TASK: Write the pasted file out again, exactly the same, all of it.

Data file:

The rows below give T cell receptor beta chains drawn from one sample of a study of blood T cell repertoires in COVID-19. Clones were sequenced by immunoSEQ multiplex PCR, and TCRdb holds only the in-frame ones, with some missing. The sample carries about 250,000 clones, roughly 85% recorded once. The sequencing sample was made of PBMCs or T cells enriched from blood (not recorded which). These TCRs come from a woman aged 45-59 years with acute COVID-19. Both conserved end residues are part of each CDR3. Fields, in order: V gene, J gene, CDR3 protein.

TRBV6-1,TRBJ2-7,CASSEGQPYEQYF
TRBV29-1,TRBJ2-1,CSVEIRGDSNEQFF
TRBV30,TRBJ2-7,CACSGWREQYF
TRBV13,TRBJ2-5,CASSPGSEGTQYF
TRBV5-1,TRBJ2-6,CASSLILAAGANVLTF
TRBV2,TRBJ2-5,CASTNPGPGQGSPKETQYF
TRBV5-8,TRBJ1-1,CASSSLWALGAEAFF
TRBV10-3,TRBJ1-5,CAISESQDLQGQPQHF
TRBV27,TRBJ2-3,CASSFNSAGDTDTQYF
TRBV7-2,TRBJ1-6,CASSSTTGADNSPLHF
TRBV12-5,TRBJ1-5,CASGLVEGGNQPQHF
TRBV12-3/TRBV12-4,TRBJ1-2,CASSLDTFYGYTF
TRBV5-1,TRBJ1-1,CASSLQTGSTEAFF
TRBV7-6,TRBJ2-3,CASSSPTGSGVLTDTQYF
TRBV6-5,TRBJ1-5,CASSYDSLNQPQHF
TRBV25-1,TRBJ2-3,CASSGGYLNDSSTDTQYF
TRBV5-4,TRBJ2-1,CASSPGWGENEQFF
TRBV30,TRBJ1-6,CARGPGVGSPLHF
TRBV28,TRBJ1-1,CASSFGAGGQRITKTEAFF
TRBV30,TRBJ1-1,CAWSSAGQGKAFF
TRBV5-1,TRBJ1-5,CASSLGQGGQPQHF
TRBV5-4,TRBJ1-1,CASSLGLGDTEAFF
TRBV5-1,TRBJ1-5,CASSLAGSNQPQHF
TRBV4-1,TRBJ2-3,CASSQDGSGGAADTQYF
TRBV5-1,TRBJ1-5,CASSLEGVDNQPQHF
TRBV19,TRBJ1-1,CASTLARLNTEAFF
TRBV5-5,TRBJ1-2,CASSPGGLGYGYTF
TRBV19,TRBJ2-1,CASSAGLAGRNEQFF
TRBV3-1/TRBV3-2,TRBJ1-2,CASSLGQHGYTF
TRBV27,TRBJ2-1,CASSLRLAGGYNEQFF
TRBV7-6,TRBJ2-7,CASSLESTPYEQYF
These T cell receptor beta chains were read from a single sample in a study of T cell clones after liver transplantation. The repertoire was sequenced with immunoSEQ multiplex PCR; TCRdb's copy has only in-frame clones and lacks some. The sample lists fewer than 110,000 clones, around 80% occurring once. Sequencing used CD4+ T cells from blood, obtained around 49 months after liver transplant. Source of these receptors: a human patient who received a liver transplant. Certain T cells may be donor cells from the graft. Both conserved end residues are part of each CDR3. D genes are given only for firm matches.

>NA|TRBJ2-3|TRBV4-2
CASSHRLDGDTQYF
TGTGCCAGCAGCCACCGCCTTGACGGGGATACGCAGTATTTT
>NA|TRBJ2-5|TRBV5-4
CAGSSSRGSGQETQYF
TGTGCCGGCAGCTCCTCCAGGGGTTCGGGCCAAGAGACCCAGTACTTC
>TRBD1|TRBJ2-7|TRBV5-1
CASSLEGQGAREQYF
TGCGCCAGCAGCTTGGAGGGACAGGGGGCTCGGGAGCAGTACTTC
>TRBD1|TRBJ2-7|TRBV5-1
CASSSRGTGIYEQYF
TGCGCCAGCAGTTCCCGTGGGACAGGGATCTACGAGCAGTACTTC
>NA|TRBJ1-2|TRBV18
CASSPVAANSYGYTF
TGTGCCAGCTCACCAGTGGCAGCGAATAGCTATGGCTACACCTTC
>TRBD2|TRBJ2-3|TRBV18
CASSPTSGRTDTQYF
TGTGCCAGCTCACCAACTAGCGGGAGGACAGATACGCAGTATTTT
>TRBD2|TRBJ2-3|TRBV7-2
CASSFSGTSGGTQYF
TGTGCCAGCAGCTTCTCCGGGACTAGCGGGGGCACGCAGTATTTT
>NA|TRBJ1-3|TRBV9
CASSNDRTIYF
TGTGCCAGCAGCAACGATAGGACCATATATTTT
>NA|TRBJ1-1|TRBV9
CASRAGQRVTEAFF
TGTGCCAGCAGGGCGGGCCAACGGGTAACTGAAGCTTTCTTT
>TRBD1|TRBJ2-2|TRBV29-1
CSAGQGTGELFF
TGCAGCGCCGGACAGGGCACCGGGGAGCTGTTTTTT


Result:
The rows below give T cell receptor beta chains drawn from one sample of a study of blood T cell repertoires in COVID-19. Clones were sequenced by immunoSEQ multiplex PCR, and TCRdb holds only the in-frame ones, with some missing. The sample carries about 250,000 clones, roughly 85% recorded once. The sequencing sample was made of PBMCs or T cells enriched from blood (not recorded which). These TCRs come from a woman aged 45-59 years with acute COVID-19. Both conserved end residues are part of each CDR3. Fields, in order: V gene, J gene, CDR3 protein.

TRBV6-1,TRBJ2-7,CASSEGQPYEQYF
TRBV29-1,TRBJ2-1,CSVEIRGDSNEQFF
TRBV30,TRBJ2-7,CACSGWREQYF
TRBV13,TRBJ2-5,CASSPGSEGTQYF
TRBV5-1,TRBJ2-6,CASSLILAAGANVLTF
TRBV2,TRBJ2-5,CASTNPGPGQGSPKETQYF
TRBV5-8,TRBJ1-1,CASSSLWALGAEAFF
TRBV10-3,TRBJ1-5,CAISESQDLQGQPQHF
TRBV27,TRBJ2-3,CASSFNSAGDTDTQYF
TRBV7-2,TRBJ1-6,CASSSTTGADNSPLHF
TRBV12-5,TRBJ1-5,CASGLVEGGNQPQHF
TRBV12-3/TRBV12-4,TRBJ1-2,CASSLDTFYGYTF
TRBV5-1,TRBJ1-1,CASSLQTGSTEAFF
TRBV7-6,TRBJ2-3,CASSSPTGSGVLTDTQYF
TRBV6-5,TRBJ1-5,CASSYDSLNQPQHF
TRBV25-1,TRBJ2-3,CASSGGYLNDSSTDTQYF
TRBV5-4,TRBJ2-1,CASSPGWGENEQFF
TRBV30,TRBJ1-6,CARGPGVGSPLHF
TRBV28,TRBJ1-1,CASSFGAGGQRITKTEAFF
TRBV30,TRBJ1-1,CAWSSAGQGKAFF
TRBV5-1,TRBJ1-5,CASSLGQGGQPQHF
TRBV5-4,TRBJ1-1,CASSLGLGDTEAFF
TRBV5-1,TRBJ1-5,CASSLAGSNQPQHF
TRBV4-1,TRBJ2-3,CASSQDGSGGAADTQYF
TRBV5-1,TRBJ1-5,CASSLEGVDNQPQHF
TRBV19,TRBJ1-1,CASTLARLNTEAFF
TRBV5-5,TRBJ1-2,CASSPGGLGYGYTF
TRBV19,TRBJ2-1,CASSAGLAGRNEQFF
TRBV3-1/TRBV3-2,TRBJ1-2,CASSLGQHGYTF
TRBV27,TRBJ2-1,CASSLRLAGGYNEQFF
TRBV7-6,TRBJ2-7,CASSLESTPYEQYF
These T cell receptor beta chains were read from a single sample in a study of T cell clones after liver transplantation. The repertoire was sequenced with immunoSEQ multiplex PCR; TCRdb's copy has only in-frame clones and lacks some. The sample lists fewer than 110,000 clones, around 80% occurring once. Sequencing used CD4+ T cells from blood, obtained around 49 months after liver transplant. Source of these receptors: a human patient who received a liver transplant. Certain T cells may be donor cells from the graft. Both conserved end residues are part of each CDR3. D genes are given only for firm matches.

>NA|TRBJ2-3|TRBV4-2
CASSHRLDGDTQYF
TGTGCCAGCAGCCACCGCCTTGACGGGGATACGCAGTATTTT
>NA|TRBJ2-5|TRBV5-4
CAGSSSRGSGQETQYF
TGTGCCGGCAGCTCCTCCAGGGGTTCGGGCCAAGAGACCCAGTACTTC
>TRBD1|TRBJ2-7|TRBV5-1
CASSLEGQGAREQYF
TGCGCCAGCAGCTTGGAGGGACAGGGGGCTCGGGAGCAGTACTTC
>TRBD1|TRBJ2-7|TRBV5-1
CASSSRGTGIYEQYF
TGCGCCAGCAGTTCCCGTGGGACAGGGATCTACGAGCAGTACTTC
>NA|TRBJ1-2|TRBV18
CASSPVAANSYGYTF
TGTGCCAGCTCACCAGTGGCAGCGAATAGCTATGGCTACACCTTC
>TRBD2|TRBJ2-3|TRBV18
CASSPTSGRTDTQYF
TGTGCCAGCTCACCAACTAGCGGGAGGACAGATACGCAGTATTTT
>TRBD2|TRBJ2-3|TRBV7-2
CASSFSGTSGGTQYF
TGTGCCAGCAGCTTCTCCGGGACTAGCGGGGGCACGCAGTATTTT
>NA|TRBJ1-3|TRBV9
CASSNDRTIYF
TGTGCCAGCAGCAACGATAGGACCATATATTTT
>NA|TRBJ1-1|TRBV9
CASRAGQRVTEAFF
TGTGCCAGCAGGGCGGGCCAACGGGTAACTGAAGCTTTCTTT
>TRBD1|TRBJ2-2|TRBV29-1
CSAGQGTGELFF
TGCAGCGCCGGACAGGGCACCGGGGAGCTGTTTTTT